Trio of New Works at PNB Yields Clear Audience Favorite
PNB’s New Works programs, under Peter Boal, don’t always create storms of applause–though this one did on Saturday night–but they represent the company’s most direct attempts to help audiences encounter ballet as a living art form: taking risks, exploring alternative paths, giving new choreographers a chance at the spotlight. This time around, New Works (through March 24 at McCaw Hall) presents Annabelle Lopez Ochoa, Victor Quijada, and David Dawson–though the specter of William Forsythe is also present.
For one, you can see some of Forsythe’s influence on Dawson, and for two, the people back of me were discussing how they almost dropped their ballet subscription on account of “One Flat Thing, Reproduced,” which is a story they’ve been telling since 2008. Think of it: four years later, and they can still discuss the work in detail. It’s almost as if it had some kind of lasting impact on them, rather than simply being pretty, or likeable.
I don’t often quibble with Pacific Northwest Ballet’s capo di tutti ballerine, Peter Boal, but I couldn’t shake the feeling that David Dawson‘s “A Million Kisses to my Skin” makes a better closer than curtain-raiser. Dawson’s work is getting glitter-bombed with critical superlatives (“loose-limbed, breezy joy,” Moira McDonald, Seattle Times; “tip-toe, twirling chaînés, pirouettes and piqués galore,” Crosscut’s Alice Kaderlan) and deservedly so, but it’s a difficult act to follow.
For this review, I get to arrange the works, so let’s begin with the world premiere of Quijada’s “Mating Theory,” with music by Jasper Gahunia. While I don’t think this work is that successful, ultimately, you can see flashes of what may come. What I remember are striking tableaux: the way, for instance, it opens with two dancers silhouetted against a wash of orange backdrop, but also side-lit (by Yan Lee Chan) so that they gain the contrasty dimensionality of a comic book. They reach out to bridge a distance, but miss. It’s repeated again, later on, the missing, grabbing an outstretched foot–it’s not enough to hold onto. But there are also male and female ensembles who face off in anticipation of…well, not much, actually. The body language–feral, upper-body retreats and snakings forward, martial artsy presentation–suggests more than it delivers. A man dances with the women, a woman with the men. The PNB dancers are game (especially the women), but maybe they, too, are struggling with what it all, meandering, means because they never seem to fully inhabit the movements so that they cohere.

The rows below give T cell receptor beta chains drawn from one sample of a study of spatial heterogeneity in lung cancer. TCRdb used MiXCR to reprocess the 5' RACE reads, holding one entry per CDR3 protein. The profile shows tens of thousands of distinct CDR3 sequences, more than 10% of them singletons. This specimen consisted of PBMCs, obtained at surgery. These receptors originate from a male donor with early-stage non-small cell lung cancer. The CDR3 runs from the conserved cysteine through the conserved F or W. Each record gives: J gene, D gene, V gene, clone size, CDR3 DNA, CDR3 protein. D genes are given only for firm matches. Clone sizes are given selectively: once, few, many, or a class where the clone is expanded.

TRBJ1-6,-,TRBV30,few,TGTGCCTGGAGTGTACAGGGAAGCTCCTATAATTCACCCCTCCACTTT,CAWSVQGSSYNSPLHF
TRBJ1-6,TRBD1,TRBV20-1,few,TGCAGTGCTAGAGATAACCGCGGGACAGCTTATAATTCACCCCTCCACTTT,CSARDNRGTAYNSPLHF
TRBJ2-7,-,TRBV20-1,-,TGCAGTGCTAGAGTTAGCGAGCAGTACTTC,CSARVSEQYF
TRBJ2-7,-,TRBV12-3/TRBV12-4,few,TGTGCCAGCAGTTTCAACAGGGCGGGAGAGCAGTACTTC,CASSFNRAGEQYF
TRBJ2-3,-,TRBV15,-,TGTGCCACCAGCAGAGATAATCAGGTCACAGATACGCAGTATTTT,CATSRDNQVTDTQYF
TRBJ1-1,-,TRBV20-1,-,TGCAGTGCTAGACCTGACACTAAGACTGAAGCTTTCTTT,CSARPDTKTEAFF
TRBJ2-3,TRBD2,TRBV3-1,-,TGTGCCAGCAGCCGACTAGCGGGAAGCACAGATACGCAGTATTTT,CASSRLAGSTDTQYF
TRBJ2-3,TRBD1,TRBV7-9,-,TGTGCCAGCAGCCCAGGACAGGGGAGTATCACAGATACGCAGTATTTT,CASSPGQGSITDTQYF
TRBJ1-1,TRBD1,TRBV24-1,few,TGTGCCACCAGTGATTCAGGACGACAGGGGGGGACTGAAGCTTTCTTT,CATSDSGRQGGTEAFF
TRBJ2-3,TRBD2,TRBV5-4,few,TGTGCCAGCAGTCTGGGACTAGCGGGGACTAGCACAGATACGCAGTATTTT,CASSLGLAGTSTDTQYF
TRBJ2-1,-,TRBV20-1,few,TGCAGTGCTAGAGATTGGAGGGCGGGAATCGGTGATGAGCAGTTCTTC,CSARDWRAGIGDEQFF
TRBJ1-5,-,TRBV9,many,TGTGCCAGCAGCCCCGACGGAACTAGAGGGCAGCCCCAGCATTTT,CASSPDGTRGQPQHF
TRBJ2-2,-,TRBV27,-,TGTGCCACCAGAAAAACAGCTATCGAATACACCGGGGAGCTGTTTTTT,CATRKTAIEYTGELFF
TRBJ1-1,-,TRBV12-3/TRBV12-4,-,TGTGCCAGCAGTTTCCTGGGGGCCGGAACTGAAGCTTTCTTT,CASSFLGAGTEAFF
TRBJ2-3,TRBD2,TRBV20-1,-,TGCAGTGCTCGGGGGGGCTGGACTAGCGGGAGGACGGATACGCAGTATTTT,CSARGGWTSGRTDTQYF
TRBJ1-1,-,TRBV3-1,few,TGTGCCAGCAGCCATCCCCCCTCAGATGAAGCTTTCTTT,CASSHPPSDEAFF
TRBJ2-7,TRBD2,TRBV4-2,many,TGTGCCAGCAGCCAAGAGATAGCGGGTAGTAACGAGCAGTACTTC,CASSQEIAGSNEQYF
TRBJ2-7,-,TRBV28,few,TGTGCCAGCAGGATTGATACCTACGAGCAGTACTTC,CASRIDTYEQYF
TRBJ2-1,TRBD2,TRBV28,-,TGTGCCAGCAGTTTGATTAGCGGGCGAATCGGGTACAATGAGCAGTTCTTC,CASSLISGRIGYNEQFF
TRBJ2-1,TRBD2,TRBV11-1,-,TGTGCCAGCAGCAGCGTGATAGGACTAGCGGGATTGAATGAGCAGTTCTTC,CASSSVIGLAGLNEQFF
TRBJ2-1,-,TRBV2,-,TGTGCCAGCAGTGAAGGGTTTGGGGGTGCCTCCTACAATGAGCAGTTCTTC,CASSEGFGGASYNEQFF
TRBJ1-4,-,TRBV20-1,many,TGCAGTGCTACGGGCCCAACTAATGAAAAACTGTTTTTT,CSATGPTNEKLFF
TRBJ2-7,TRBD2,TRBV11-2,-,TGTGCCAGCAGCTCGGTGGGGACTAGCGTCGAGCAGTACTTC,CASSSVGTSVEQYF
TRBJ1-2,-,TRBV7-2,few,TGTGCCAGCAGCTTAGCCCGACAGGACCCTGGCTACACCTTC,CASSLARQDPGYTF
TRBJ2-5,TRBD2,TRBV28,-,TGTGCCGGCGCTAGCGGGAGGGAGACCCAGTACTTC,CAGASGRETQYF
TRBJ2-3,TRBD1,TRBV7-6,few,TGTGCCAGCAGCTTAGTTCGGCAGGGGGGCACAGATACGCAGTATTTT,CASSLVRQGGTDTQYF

Ochoa’s Cylindrical Shadows, in an expanded form from its Whim W’Him days, rewards repeated viewing. It’s subversively, not aggressively, innovative in how it tackles mortality and the sometimes sudden vanishings of life. People, after all, don’t want to deal with death unless they have to, let alone face the thought of how randomly the string can be cut. Ochoa has found what I always feel is a sharply poignant illustration of contemplative solitude–a dancer sitting on the hip of another, stretched out on his side–but there’s an almost Freudian wealth of symbolism in her piece as well. Arms go limp, then swing, like perhaps a pendulum’s hands. An ensemble loses a member; is that dancer sleeping or dead? Stiff arms and legs form a kind of fence that a dancer pokes his head through. And then there’s that lyrical duet (Postlewaite, Nakamura), to remind you that it’s not just men who are willing to venture to the underworld out of love. When you see Postlewaite dip to catch up Nakamura, it’s as if she’s silk in the breeze, draping him; you don’t soon forget that image.
Finally, then, we come to “A Million Kisses,” and a bravura, how-long-can-this-go-on display of technique. Dawson’s work is overwhelming in that sense–it’s poetic compression applied to movement vocabulary, and played at 45 rpm. The dancers seem to flicker in your eyes during the allegro sections. Lucien Postlewaite and Jonathan Porretta bound like stags, but in the middle, slower section, Seth Orza extracts poetry from a lowered sweep of arm, as if he’d turned the air to honey and simply relaxed. “Arms and legs are hyper-extended by both men and women, and asymmetry, off-center turns, broken lines, swoops, dips, and swirls are passed on from dancer to dancer as though they are sharing the sheer joy of movement,” explain the program notes, and this, I think, also explains something of the exhilaration of the work for ballet fans, this exuberant coloring outside the lines that means nothing quite happens when and where you, from habit, expect it: Lifts are over-rotated, so the women are frozen in plunges, not in flight. Instead of being assisted in slides, they’re almost tossed like a shovelful of ballerina into free-fall, and what happens next feels anyone’s guess. I’m not the only one to have been open-mouthed at Maria Chapman’s exhibition of how this is really done.